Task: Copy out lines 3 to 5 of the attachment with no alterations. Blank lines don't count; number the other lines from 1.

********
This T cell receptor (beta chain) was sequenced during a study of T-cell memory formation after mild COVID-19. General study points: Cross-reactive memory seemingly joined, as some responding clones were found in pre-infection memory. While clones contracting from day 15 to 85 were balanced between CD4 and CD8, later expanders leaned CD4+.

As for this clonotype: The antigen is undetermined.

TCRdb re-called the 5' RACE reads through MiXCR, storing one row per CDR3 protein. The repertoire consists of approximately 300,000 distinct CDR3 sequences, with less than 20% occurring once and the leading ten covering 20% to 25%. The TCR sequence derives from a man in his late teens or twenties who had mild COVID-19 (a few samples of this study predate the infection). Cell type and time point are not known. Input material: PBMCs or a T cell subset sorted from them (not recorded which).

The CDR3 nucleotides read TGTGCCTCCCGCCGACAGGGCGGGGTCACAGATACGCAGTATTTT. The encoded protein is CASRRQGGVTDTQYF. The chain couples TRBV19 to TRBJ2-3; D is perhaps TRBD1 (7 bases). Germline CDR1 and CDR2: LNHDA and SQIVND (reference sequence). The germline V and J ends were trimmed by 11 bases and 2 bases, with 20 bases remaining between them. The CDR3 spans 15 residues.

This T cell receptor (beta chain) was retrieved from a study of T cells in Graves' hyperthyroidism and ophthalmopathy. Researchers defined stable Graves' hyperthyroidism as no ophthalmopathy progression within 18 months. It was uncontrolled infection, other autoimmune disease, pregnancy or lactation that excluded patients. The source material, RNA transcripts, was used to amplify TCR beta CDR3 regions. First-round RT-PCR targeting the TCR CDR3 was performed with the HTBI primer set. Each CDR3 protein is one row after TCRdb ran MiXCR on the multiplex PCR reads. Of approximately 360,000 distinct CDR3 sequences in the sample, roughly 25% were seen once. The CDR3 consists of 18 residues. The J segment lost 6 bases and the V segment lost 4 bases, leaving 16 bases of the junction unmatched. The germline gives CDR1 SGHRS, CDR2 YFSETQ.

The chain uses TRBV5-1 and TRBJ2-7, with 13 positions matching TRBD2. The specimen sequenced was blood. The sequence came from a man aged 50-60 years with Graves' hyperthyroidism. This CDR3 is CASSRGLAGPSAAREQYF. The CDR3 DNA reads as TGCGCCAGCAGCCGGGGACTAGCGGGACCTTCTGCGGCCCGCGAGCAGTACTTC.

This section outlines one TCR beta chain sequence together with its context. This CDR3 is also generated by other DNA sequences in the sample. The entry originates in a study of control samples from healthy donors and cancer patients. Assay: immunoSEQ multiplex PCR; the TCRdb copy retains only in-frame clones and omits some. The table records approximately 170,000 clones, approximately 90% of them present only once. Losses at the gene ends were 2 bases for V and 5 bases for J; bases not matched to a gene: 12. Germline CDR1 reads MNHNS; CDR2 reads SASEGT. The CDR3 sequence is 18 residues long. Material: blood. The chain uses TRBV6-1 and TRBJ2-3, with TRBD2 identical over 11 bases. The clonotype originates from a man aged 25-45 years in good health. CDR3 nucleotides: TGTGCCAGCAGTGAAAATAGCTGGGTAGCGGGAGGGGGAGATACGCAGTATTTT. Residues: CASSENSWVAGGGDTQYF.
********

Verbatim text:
TCRdb re-called the 5' RACE reads through MiXCR, storing one row per CDR3 protein. The repertoire consists of approximately 300,000 distinct CDR3 sequences, with less than 20% occurring once and the leading ten covering 20% to 25%. The TCR sequence derives from a man in his late teens or twenties who had mild COVID-19 (a few samples of this study predate the infection). Cell type and time point are not known. Input material: PBMCs or a T cell subset sorted from them (not recorded which).

The CDR3 nucleotides read TGTGCCTCCCGCCGACAGGGCGGGGTCACAGATACGCAGTATTTT. The encoded protein is CASRRQGGVTDTQYF. The chain couples TRBV19 to TRBJ2-3; D is perhaps TRBD1 (7 bases). Germline CDR1 and CDR2: LNHDA and SQIVND (reference sequence). The germline V and J ends were trimmed by 11 bases and 2 bases, with 20 bases remaining between them. The CDR3 spans 15 residues.

This T cell receptor (beta chain) was retrieved from a study of T cells in Graves' hyperthyroidism and ophthalmopathy. Researchers defined stable Graves' hyperthyroidism as no ophthalmopathy progression within 18 months. It was uncontrolled infection, other autoimmune disease, pregnancy or lactation that excluded patients. The source material, RNA transcripts, was used to amplify TCR beta CDR3 regions. First-round RT-PCR targeting the TCR CDR3 was performed with the HTBI primer set. Each CDR3 protein is one row after TCRdb ran MiXCR on the multiplex PCR reads. Of approximately 360,000 distinct CDR3 sequences in the sample, roughly 25% were seen once. The CDR3 consists of 18 residues. The J segment lost 6 bases and the V segment lost 4 bases, leaving 16 bases of the junction unmatched. The germline gives CDR1 SGHRS, CDR2 YFSETQ.